Relief and Out of the Woods or Out of the Frying pan and into the Fire?
Zafir Malik, UK
To say that the year 2020 was ‘different’ is perhaps the biggest understatement ever. It has been a year like none other; dominated by the ongoing Coronavirus pandemic which has engulfed more than 180 countries of the world.  In the backdrop to this pandemic, 2020 witnessed both sides of humanity; the good and the ugly. The good in the form of the dedication and hard work by the frontline staff of each country, be they doctors, nurses, paramedic staff or essential workers, who put their own lives in danger to save and care for their fellow human beings. We then saw remarkable efforts by countless charities to assist the vulnerable through this difficult time. We even saw great personal endeavours to assist in the fight against the pandemic, notably Captain Sir Tom Moore, who walked 100 lengths of his garden for his 100th birthday, and managed to raise in excess of £32 million for the NHS.
On the flip side, we saw things that brought out the ugly side of humanity. Just one of the many heinous acts witnessed in this year was the horrific manner in which George Floyd, an African American man, was killed by Derek Chauvin, a white police officer, which sparked waves of protests across the world to fight inequality.
Undoubtedly, with the rollout of the vaccines for COVID-19, the world can finally see light at the end of a long and dark tunnel. However, the grey clouds have not quite been blown away just yet. The Coronavirus has had a devastating economic effect all over the world. In June, the IMF said the Coronavirus had ‘plunged the world into a crisis like no other.’  It also said that the economic decline is the worst since the Great Depression of the 1930’s.  Anyone who studied GCSE History would recall that one question that always came up in exams; What role did the Great Depression play in causing World War 2? The link between the pandemic and a world war was highlighted in November by General Sir Nick Carter, Britain’s Chief of the Defence Staff in which he said that the ‘global economic crisis caused by the coronavirus pandemic could also trigger new security threats, even war.’  The pandemic has hit all sectors of society, many businesses have gone bankrupt and redundancies have hit a record high.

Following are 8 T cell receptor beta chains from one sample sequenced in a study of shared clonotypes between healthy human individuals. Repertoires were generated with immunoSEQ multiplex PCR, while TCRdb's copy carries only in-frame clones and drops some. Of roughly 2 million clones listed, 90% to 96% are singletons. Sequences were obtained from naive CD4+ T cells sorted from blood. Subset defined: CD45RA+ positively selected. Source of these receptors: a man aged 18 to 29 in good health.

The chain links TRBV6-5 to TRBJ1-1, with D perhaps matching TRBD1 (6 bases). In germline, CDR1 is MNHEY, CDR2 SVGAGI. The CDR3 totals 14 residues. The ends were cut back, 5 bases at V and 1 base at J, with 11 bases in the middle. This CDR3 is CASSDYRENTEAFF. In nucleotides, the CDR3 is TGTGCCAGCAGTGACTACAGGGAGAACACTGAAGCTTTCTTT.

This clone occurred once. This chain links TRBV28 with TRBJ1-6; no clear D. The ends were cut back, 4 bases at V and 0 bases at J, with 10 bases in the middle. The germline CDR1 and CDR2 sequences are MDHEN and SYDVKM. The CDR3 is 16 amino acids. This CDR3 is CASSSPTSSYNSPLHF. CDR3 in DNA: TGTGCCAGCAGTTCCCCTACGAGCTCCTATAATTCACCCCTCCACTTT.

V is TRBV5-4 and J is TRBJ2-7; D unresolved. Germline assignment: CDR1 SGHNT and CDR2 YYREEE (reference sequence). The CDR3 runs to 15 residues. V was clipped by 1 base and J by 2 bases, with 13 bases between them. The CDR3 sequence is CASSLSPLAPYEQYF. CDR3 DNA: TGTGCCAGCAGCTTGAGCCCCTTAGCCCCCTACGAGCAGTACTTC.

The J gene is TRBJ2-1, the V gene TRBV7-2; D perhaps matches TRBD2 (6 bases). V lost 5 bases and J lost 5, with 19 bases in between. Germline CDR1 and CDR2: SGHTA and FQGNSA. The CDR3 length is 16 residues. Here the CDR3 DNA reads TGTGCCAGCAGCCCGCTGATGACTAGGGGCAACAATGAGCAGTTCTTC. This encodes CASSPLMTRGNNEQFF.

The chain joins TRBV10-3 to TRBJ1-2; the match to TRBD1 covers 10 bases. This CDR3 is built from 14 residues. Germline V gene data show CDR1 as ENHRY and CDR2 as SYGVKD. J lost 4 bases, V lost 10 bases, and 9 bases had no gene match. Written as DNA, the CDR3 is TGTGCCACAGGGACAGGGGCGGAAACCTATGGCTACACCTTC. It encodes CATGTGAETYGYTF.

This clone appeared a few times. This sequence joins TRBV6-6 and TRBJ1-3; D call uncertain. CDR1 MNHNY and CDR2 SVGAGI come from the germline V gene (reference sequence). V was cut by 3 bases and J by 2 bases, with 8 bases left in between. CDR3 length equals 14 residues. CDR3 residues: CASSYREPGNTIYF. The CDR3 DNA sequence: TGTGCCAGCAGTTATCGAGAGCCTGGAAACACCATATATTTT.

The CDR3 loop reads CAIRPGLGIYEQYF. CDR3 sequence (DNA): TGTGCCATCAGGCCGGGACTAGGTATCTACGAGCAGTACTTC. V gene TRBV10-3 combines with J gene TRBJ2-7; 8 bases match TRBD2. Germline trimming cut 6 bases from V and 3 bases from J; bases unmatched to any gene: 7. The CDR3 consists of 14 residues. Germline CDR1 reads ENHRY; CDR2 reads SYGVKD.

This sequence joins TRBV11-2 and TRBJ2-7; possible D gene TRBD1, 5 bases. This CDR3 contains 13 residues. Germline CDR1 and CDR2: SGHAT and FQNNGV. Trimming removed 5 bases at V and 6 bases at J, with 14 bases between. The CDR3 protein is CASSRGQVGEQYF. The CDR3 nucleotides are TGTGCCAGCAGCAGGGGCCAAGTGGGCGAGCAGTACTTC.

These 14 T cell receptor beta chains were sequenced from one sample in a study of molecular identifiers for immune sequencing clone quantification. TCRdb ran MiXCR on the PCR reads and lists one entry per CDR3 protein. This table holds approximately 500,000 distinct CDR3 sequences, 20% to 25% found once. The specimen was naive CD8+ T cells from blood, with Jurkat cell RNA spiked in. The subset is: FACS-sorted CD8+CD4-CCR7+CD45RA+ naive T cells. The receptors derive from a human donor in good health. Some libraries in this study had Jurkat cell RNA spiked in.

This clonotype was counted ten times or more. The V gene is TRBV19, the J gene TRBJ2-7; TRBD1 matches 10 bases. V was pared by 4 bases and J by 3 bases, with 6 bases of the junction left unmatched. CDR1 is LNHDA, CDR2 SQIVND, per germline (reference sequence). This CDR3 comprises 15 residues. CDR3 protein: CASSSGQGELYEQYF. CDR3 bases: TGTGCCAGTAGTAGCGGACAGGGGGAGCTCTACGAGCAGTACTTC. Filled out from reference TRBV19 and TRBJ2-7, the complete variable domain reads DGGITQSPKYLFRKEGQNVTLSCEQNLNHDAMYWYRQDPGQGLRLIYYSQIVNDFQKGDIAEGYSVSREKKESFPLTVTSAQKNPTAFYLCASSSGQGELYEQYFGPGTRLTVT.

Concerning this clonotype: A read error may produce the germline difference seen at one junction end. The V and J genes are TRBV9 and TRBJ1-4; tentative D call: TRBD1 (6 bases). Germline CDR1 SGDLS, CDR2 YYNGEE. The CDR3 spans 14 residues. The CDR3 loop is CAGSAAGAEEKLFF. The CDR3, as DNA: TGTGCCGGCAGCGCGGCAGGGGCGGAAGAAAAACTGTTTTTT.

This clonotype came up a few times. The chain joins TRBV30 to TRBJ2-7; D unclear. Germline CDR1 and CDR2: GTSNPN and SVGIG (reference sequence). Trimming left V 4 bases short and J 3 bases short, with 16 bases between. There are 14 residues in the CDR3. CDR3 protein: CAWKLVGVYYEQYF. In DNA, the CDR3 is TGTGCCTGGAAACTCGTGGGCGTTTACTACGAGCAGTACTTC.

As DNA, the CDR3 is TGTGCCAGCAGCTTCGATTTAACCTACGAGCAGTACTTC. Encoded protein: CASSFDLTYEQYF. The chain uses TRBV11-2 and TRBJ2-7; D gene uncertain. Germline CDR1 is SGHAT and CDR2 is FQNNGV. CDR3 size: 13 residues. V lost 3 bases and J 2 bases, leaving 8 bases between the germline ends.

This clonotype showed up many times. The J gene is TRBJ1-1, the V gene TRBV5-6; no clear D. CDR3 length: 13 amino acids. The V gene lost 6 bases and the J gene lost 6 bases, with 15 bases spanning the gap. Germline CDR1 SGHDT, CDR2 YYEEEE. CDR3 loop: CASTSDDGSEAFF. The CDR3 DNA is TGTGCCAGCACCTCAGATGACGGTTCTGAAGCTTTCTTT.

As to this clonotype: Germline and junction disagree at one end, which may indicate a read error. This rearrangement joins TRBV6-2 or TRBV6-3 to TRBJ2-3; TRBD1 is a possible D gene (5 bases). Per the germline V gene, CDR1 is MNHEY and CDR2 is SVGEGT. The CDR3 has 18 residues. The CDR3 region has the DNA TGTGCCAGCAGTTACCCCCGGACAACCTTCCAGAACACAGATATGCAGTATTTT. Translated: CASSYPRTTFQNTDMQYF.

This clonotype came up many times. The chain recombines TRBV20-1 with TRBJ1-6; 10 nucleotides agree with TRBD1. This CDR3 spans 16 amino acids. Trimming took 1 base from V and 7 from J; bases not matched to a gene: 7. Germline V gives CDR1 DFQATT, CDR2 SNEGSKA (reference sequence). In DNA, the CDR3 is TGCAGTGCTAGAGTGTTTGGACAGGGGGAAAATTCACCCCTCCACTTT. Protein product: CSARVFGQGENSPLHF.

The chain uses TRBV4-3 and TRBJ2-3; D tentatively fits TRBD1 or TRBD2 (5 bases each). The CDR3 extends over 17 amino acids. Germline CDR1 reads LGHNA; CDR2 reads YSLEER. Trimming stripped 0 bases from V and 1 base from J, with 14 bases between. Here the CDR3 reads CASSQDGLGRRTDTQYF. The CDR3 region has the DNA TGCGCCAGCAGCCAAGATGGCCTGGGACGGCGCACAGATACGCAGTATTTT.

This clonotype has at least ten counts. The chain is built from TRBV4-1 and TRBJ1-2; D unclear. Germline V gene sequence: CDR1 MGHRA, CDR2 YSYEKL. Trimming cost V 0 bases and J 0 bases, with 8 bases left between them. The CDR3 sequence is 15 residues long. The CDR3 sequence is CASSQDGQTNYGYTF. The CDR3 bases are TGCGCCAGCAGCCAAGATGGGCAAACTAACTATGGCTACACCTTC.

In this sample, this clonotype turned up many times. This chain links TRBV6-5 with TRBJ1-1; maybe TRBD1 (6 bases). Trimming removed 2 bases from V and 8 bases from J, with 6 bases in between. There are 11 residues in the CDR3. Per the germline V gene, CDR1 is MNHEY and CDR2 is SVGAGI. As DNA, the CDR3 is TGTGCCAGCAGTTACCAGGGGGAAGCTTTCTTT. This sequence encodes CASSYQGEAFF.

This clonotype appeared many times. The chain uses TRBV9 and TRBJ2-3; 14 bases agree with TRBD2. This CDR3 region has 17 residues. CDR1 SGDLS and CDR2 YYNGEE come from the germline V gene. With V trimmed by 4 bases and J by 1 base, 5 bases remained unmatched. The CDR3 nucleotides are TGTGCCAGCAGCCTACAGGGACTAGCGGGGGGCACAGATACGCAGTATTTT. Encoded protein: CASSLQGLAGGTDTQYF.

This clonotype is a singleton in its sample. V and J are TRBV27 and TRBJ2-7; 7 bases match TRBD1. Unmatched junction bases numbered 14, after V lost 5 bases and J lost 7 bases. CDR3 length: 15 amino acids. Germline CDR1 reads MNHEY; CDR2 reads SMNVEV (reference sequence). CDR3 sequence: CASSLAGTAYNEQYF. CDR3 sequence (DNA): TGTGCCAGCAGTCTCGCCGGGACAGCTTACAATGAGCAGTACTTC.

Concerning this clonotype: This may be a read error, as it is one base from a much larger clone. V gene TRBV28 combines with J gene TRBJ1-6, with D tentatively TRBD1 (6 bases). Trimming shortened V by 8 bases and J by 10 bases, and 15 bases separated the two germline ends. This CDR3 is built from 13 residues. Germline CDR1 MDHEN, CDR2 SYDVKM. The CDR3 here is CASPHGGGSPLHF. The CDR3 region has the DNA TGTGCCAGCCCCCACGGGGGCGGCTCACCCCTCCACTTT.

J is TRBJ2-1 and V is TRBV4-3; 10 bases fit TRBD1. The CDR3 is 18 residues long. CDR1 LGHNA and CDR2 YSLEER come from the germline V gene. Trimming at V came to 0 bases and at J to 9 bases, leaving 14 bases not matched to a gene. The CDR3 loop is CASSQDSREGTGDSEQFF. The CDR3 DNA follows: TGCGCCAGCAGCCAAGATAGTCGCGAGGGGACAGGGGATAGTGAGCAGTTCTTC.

But even without the economic effects of the coronavirus, things around the world have been far from ‘rosy’. As the year 2020 dawned, a top Iranian general was killed in a drone strike under orders of the US President.  Following his death ‘World War III’ began trending on Twitter and many drew parallels between his killing and the assassination of Franz Ferdinand – the Archduke of the Austro-Hungarian Empire, whose killing in June 1914 sparked the beginning of World War I.   Through the year, tensions grew in the South China Sea between China, neighbouring countries and the USA; the Middle East continued to be the hub of conflict with Saudi Arabia’s war in Yemen, causing 100,000 deaths since 2015  and the ongoing Syrian crisis which has seen over 380,000 deaths in the past nine years.  In November, clashes between Pakistan and India over Kashmir left 13 dead and tensions escalated between two nuclear powers. Also in November, a top Iranian scientist was shot dead, with Iran blaming Israel for the killing and vowing to exact revenge for his assassination. All these incidents took place in spite of a once in a century pandemic engulfing the entire world. So with the Coronavirus out of the picture, what does the future hold? As Sir General Nick Carter put it, ‘the threat of a new world war is real’. 
This may have dawned on experts recently, but as an Ahmadi Muslim, we are well aware of this fact. His Holiness, Hazrat Mirza Masroor Ahmad (aba), Head of the Worldwide Ahmadiyya Muslim Community, has been addressing world leaders for the past decade, warning them of the threat posed by a world war. During the National UK Peace Symposium in 2012 held in London, His Holiness stated: